When you’re an international cricketer about to play in the Ashes, everyone wants a piece of you. Even Usain Bolt.
As part of a recent Gatorade promotion, Australian batsman Peter Handscomb got the chance to spend time with arguably the greatest athlete of all time.
In the middle of the MCG, cricket tragic Bolt probed Handscomb with questions in exchange for the Jamaican’s running tips.
“It was pretty unbelievable,” Handscomb told The New Daily on the eve of the first Ashes Test at the Gabba.
“He just had this aura about him. He is the fastest man in history and it was great for him to teach us some of the tricks of the trade to help us between the wickets.
“He was talking to us about the importance of power and was working with us to get out of the crease nice and low when turning on our twos and threes.
“Speed between the wickets is crucial and every little inch counts in helping us get the edge over the English this summer.”
England’s visit comes at an important stage in Handscomb’s career and provides the Victorian with a chance to establish himself as a fixture in Australia’s top order.
In 10 Tests so far, the 26-year-old has hit two centuries and averages 53.07 with the bat – no mean feat given six of those matches came on the sub-continent earlier this year.
In one of those, Handscomb pushed himself to the brink of exhaustion, scoring an excellent 82 on a difficult Chittagong pitch in extreme temperatures.
It was an innings that those who saw it won’t forget, and it is that sort of form that has Handscomb confident of a big summer – even if he has passed 50 just once in six Sheffield Shield hits this season.
“Everything’s feeling good,” he said.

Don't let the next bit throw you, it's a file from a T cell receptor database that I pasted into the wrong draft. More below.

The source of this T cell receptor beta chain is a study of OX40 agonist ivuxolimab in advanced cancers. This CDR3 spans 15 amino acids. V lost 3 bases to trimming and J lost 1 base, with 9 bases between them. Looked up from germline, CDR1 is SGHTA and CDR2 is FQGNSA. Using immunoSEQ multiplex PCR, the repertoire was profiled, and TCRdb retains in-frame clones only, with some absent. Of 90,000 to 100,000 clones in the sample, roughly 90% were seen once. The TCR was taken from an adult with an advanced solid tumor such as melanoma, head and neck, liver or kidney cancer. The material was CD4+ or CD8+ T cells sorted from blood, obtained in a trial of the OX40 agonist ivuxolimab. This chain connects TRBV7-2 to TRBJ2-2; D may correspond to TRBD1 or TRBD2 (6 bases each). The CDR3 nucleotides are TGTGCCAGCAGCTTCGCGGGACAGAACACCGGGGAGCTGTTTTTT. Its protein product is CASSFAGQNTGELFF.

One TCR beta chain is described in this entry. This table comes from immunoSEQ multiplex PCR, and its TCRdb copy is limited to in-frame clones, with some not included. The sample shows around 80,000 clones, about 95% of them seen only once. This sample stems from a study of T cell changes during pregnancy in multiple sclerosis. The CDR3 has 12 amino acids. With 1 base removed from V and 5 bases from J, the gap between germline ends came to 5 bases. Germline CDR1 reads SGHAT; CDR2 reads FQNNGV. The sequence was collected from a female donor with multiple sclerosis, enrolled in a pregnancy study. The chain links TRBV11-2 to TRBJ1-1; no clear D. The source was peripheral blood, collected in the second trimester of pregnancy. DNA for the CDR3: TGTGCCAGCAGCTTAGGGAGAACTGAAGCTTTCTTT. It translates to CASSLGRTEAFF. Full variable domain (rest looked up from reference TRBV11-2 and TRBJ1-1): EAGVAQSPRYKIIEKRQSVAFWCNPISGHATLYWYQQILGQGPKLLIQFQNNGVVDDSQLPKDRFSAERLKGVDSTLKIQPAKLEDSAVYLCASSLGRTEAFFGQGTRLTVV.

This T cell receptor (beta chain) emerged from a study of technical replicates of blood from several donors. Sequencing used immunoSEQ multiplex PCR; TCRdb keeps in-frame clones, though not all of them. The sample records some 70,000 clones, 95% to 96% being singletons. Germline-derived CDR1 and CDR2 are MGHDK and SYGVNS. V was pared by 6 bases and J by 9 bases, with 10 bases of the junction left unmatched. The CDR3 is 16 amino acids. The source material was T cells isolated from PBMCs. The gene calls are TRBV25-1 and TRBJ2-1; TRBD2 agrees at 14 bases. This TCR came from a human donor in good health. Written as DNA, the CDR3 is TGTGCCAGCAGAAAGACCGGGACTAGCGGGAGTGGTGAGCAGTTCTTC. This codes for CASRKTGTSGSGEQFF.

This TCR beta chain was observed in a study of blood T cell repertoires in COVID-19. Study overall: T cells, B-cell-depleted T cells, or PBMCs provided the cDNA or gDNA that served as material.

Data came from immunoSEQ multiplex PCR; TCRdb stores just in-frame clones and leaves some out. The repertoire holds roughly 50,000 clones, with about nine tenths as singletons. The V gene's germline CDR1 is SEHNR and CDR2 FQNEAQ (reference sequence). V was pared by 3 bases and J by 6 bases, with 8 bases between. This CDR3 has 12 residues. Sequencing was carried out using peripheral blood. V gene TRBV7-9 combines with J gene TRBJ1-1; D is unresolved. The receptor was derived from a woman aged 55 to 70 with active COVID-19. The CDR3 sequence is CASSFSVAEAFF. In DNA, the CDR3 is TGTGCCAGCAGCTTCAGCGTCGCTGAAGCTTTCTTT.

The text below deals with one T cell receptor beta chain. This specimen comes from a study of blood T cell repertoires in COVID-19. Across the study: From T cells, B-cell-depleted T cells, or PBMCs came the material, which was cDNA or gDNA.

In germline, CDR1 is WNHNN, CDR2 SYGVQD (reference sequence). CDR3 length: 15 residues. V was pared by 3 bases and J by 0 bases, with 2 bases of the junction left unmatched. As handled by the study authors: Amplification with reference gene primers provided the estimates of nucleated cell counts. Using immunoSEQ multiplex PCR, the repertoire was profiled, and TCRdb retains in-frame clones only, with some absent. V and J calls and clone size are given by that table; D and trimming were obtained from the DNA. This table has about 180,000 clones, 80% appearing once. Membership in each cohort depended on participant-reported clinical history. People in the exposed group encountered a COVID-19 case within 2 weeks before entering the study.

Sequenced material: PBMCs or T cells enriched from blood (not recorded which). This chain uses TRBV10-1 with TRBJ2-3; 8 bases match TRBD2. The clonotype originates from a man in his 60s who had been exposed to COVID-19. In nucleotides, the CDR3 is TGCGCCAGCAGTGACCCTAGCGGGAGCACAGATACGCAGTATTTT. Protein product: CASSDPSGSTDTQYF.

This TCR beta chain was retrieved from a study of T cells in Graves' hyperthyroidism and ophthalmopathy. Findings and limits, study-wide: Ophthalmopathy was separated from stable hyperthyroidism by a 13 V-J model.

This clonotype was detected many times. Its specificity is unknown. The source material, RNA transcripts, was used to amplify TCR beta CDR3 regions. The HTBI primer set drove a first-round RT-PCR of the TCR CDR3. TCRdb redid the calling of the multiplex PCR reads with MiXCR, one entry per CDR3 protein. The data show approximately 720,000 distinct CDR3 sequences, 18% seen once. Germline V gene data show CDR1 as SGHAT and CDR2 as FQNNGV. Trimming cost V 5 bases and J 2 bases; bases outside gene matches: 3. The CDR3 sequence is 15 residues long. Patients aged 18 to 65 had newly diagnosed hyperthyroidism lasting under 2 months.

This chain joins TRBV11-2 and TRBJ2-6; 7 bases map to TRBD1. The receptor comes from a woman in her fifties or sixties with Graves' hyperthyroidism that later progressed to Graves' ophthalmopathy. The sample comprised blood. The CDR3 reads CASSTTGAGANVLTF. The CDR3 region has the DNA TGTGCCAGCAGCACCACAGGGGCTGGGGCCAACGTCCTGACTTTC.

“My movement feels good and my balance is good.
“We’ve had a couple of really good training sessions here [in Brisbane] so I’m feeling good coming into the summer.”
For an Australian cricketer, playing in an Ashes series at home is as good as it gets and Handscomb, born to English parents, is buzzing with excitement.
“I’m very excited. When we put our arms around each other for the national anthem and then the first ball – it’s going to be epic,” he said.
“They [parents] have been out in Australia for 35-40 years, so they’re Aussies now. But it has been funny – I have got a lot of family in England sending me messages.”
Former Australian captain Mark Taylor has backed Handscomb to thrive, despite English question marks about his technique.
“He’s now got enough experience to thrive this summer,” Taylor, who will commentate the series for the Nine Network, told The New Daily.
“He has had a really good start to his career and interestingly, he is the only survivor from when Australia made some big changes last summer.
“Matt Renshaw has now been dropped and Nic Maddinson didn’t last long – but he is still there and deservedly so. He has played well.”
Taylor sees similarities in Handscomb and skipper Steve Smith, the two Aussie batsmen with a Test average north of 50.
“In a way he is like Steve Smith,” Taylor said.
“He doesn’t have the perfect technique, but what he does have is a technique that he makes runs with. And that’s most important.”
While Handscomb said he is “very confident” about Australia winning the Ashes, Taylor isn’t so sure.
“Australia should start favourites, but I don’t see a massive gulf in class,” he said.
“It’s hard to predict. Both sides have had inconsistent results and both have vulnerabilities.
“England’s [bowling] attack is pretty good – but playing at the Gabba is a real advantage for Australia.”
Much has been made of the pre-match sledging between both sides, something Taylor describes as “nonsense”.
“It means absolutely nothing come the first ball. But it generates pre-series hype and is all a bit of fun,” he said.
“I’m really looking forward to it!”